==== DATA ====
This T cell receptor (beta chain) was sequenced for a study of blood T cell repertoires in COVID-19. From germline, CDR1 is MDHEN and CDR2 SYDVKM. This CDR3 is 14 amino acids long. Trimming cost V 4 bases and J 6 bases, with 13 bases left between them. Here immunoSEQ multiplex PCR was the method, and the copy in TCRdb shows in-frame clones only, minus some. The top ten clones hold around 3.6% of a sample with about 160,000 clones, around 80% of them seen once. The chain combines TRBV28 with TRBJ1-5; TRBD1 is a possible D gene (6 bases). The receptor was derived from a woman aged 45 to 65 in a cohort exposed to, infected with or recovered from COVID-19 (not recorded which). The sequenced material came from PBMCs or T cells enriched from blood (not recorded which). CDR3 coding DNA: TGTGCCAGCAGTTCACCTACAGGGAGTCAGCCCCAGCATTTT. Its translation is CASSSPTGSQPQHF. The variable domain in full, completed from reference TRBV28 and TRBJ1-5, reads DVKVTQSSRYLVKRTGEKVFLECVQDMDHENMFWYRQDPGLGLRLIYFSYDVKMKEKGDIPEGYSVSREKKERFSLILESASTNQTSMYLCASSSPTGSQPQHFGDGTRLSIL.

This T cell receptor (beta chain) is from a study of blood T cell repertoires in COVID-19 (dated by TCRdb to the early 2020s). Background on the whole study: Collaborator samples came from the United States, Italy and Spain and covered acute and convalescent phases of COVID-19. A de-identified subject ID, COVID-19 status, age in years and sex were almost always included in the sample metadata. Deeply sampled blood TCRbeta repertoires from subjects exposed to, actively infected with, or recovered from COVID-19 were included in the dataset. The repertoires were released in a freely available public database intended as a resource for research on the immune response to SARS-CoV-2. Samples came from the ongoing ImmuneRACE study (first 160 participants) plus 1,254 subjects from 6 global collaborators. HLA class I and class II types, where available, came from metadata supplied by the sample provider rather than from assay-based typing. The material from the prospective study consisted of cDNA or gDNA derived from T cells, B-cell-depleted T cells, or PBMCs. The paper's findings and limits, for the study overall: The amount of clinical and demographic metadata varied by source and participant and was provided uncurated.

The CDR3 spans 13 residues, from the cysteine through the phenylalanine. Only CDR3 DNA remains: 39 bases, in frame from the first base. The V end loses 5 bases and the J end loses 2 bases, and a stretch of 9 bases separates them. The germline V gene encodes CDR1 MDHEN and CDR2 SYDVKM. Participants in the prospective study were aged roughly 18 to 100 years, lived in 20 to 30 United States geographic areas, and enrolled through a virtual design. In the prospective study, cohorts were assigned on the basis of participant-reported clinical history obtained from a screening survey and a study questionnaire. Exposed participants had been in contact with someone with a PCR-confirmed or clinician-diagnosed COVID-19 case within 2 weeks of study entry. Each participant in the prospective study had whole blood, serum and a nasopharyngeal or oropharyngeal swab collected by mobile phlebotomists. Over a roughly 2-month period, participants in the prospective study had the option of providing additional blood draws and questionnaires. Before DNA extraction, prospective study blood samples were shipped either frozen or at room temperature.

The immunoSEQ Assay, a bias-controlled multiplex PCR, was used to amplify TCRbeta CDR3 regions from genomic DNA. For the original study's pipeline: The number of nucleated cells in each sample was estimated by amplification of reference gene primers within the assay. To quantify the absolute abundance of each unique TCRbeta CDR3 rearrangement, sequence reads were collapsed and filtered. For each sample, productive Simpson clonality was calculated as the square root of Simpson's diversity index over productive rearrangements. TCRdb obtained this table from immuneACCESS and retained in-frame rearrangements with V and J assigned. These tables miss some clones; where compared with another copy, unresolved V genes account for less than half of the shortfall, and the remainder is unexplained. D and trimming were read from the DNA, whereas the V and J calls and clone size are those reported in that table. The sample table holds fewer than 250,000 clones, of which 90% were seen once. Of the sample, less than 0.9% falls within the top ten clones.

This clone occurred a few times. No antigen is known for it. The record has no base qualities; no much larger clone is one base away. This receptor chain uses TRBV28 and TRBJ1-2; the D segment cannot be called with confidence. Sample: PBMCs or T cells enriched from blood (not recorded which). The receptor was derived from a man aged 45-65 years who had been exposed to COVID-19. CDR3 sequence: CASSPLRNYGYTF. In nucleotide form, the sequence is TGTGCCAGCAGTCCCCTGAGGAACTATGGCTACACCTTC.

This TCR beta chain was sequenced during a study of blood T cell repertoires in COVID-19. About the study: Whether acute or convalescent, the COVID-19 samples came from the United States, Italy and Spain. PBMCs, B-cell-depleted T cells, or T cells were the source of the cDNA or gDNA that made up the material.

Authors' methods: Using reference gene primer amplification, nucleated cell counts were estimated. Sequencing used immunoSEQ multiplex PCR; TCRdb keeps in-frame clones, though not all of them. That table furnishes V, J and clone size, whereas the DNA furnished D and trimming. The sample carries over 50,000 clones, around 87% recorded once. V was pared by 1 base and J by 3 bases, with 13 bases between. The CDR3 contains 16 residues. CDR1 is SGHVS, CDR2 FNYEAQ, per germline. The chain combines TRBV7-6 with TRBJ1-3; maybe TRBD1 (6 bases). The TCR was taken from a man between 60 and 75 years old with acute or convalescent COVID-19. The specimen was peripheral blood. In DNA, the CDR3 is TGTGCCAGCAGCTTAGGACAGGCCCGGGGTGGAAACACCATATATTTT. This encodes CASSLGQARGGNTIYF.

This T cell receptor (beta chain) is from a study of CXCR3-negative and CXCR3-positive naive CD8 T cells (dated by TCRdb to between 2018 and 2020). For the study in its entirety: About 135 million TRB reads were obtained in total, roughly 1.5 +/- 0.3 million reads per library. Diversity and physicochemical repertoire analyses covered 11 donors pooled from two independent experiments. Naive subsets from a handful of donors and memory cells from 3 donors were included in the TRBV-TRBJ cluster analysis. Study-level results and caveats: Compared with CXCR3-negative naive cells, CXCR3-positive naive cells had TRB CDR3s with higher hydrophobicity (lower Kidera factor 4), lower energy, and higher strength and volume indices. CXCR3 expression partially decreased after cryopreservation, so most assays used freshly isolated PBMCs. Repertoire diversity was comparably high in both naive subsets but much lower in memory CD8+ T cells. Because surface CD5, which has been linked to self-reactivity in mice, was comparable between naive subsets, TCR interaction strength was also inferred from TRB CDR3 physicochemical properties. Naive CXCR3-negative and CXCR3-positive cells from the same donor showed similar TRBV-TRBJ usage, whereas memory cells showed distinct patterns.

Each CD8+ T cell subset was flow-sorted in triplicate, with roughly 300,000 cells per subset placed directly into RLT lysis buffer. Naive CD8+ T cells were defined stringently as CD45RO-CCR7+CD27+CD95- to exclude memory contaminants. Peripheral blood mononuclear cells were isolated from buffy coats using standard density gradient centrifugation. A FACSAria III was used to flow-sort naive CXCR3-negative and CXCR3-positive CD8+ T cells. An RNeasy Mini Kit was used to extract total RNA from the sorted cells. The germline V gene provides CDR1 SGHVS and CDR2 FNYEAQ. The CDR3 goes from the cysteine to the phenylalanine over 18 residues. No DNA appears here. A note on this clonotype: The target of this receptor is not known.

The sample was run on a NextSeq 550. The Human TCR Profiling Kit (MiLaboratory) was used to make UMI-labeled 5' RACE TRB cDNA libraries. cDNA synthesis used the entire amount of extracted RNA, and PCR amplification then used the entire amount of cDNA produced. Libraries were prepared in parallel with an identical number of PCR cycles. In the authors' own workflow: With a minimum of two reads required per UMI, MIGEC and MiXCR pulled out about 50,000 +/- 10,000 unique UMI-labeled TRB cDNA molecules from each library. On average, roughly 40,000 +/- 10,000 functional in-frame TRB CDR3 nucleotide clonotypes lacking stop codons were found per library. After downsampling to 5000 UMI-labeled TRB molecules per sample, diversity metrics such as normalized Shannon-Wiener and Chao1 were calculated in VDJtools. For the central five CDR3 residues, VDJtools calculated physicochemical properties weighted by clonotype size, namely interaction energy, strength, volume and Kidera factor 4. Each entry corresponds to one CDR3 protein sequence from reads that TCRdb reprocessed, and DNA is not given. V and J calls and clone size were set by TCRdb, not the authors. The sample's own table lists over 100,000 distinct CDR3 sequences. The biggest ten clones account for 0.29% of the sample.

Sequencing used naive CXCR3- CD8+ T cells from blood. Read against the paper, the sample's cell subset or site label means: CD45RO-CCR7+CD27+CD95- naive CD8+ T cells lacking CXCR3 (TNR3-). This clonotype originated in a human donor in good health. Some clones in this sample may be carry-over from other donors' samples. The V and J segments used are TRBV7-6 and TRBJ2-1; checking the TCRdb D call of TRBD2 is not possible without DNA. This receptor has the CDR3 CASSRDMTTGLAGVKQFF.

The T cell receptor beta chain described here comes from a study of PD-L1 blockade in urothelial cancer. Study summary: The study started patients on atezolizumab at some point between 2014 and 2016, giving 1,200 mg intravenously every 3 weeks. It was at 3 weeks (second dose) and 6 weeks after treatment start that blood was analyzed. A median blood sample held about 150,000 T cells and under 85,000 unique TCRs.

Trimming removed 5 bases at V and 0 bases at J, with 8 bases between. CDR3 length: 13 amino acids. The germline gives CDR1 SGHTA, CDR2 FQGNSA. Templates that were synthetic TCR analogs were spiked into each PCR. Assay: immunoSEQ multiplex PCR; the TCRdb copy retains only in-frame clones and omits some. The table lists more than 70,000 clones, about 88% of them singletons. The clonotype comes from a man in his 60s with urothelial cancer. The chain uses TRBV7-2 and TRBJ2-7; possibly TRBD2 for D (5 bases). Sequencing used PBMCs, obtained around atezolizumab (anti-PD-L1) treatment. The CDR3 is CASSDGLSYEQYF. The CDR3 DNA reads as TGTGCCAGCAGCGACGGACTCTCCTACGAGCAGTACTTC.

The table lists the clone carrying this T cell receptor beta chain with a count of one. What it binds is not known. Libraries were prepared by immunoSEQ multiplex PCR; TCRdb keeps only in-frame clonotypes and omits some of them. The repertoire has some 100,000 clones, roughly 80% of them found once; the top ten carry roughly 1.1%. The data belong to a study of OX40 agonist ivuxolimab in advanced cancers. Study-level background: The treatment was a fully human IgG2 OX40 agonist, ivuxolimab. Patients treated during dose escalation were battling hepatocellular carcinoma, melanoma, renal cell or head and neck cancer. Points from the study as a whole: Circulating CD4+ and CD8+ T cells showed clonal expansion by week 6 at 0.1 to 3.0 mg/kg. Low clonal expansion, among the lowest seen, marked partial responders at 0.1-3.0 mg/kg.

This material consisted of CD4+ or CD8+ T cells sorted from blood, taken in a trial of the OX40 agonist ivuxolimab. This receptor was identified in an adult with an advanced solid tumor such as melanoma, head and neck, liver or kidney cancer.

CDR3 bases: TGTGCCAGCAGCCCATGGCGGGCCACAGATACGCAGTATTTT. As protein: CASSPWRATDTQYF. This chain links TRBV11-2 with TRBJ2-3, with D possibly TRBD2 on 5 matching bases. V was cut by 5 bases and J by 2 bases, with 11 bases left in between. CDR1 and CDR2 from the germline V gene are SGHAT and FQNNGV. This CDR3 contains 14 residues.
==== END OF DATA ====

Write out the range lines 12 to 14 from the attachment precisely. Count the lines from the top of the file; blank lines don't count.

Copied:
The T cell receptor beta chain described here comes from a study of PD-L1 blockade in urothelial cancer. Study summary: The study started patients on atezolizumab at some point between 2014 and 2016, giving 1,200 mg intravenously every 3 weeks. It was at 3 weeks (second dose) and 6 weeks after treatment start that blood was analyzed. A median blood sample held about 150,000 T cells and under 85,000 unique TCRs.

Trimming removed 5 bases at V and 0 bases at J, with 8 bases between. CDR3 length: 13 amino acids. The germline gives CDR1 SGHTA, CDR2 FQGNSA. Templates that were synthetic TCR analogs were spiked into each PCR. Assay: immunoSEQ multiplex PCR; the TCRdb copy retains only in-frame clones and omits some. The table lists more than 70,000 clones, about 88% of them singletons. The clonotype comes from a man in his 60s with urothelial cancer. The chain uses TRBV7-2 and TRBJ2-7; possibly TRBD2 for D (5 bases). Sequencing used PBMCs, obtained around atezolizumab (anti-PD-L1) treatment. The CDR3 is CASSDGLSYEQYF. The CDR3 DNA reads as TGTGCCAGCAGCGACGGACTCTCCTACGAGCAGTACTTC.

The table lists the clone carrying this T cell receptor beta chain with a count of one. What it binds is not known. Libraries were prepared by immunoSEQ multiplex PCR; TCRdb keeps only in-frame clonotypes and omits some of them. The repertoire has some 100,000 clones, roughly 80% of them found once; the top ten carry roughly 1.1%. The data belong to a study of OX40 agonist ivuxolimab in advanced cancers. Study-level background: The treatment was a fully human IgG2 OX40 agonist, ivuxolimab. Patients treated during dose escalation were battling hepatocellular carcinoma, melanoma, renal cell or head and neck cancer. Points from the study as a whole: Circulating CD4+ and CD8+ T cells showed clonal expansion by week 6 at 0.1 to 3.0 mg/kg. Low clonal expansion, among the lowest seen, marked partial responders at 0.1-3.0 mg/kg.